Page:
What is the difference between a basilica a cathedral an oratory and a church?

A cathedral is the chief church of a diocese in which the bishop has his throne.

Basilica has both an architectural sense and a canonical sense. In the canonical sense, the term usually refers to major buildings. Major basilicas include St. Peter's, St. John Lateran, St. Mary Major, and St. Paul-without-the-Walls... one of the features of major basilicas is that they have a "holy door". The pope can declare a particular church as a basilica.

"Chapel" is a very broad term, and can apply to anything from a section of a much larger church or cathedral, to small buildings. The word itself is associated with the idea of relics, since it is drawn from the idea that St. Martin divided his cape (chapelle) in half and left half with a beggar.

"Church" is a word that covers pretty much everything given above... generally any building set aside "in perpetuity for the public exercise of Divine worship."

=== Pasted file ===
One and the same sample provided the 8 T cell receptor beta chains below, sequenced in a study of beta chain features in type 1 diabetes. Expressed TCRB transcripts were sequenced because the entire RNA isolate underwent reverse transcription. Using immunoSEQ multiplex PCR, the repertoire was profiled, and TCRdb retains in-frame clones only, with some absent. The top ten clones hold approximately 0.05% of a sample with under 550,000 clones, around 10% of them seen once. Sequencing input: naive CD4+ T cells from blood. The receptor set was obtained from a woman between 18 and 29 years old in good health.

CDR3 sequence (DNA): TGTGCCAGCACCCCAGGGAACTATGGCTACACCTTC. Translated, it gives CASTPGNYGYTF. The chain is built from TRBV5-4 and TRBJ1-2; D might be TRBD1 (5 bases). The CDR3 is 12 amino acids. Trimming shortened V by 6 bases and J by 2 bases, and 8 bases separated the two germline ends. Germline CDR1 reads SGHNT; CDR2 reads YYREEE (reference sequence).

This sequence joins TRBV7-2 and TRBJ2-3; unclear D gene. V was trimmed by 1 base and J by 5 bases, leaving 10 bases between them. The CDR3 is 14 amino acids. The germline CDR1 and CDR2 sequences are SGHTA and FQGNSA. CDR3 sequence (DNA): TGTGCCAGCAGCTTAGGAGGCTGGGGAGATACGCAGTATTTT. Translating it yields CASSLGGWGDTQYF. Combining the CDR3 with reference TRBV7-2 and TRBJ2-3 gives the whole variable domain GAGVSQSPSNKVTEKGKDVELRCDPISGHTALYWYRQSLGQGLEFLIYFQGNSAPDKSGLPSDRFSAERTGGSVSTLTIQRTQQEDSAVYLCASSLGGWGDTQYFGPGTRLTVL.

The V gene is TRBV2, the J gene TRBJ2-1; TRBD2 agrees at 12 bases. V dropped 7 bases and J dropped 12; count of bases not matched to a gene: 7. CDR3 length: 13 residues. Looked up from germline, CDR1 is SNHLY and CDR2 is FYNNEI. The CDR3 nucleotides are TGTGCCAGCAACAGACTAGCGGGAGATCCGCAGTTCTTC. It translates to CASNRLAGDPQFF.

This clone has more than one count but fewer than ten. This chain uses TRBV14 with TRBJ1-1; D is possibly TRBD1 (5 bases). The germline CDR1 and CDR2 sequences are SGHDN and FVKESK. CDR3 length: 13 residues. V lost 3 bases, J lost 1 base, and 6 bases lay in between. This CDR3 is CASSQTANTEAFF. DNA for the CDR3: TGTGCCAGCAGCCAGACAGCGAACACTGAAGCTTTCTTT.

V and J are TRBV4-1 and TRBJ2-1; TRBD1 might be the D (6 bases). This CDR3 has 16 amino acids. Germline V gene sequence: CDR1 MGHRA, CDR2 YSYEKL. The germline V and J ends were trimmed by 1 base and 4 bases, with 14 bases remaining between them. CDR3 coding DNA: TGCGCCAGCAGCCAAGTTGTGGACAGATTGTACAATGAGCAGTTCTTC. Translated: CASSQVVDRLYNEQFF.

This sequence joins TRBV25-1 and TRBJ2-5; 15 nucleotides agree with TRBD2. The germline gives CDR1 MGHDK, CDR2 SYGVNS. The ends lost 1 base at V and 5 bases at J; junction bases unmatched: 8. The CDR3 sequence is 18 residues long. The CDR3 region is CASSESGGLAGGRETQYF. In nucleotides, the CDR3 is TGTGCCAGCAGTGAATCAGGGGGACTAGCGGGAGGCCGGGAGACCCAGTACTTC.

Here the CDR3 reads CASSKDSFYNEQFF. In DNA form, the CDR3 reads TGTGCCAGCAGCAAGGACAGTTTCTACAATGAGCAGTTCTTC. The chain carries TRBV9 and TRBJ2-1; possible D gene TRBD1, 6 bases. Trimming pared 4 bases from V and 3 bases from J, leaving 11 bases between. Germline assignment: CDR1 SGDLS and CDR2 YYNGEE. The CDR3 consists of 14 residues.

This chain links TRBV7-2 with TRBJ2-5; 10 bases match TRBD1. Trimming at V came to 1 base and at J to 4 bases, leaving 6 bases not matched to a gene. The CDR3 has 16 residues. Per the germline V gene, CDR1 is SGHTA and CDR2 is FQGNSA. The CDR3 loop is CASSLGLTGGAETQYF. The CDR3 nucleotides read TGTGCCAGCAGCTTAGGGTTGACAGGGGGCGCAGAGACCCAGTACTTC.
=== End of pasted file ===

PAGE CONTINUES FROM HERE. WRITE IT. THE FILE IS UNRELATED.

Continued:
As a general term, Oratory signifies a place of prayer, but technically it means a structure other than a parish church, set aside by ecclesiasticalauthority for prayer and the celebration of Mass. Oratories seem to have originated from the chapels erected over the tombs of the early martyrswhere the faithful resorted to pray, and also from the necessity of having a place of worship for the people in country districts when churchesproper were restricted to cathedral cities. We also find early mention of private oratories for the celebration of Mass by bishops, and later oforatories attached to convents and to the residences of nobles. In the Eastern Church, where the parochial organization is neither so complete nor so rigid as in the West, private oratories were so numerous as to constitute an abuse.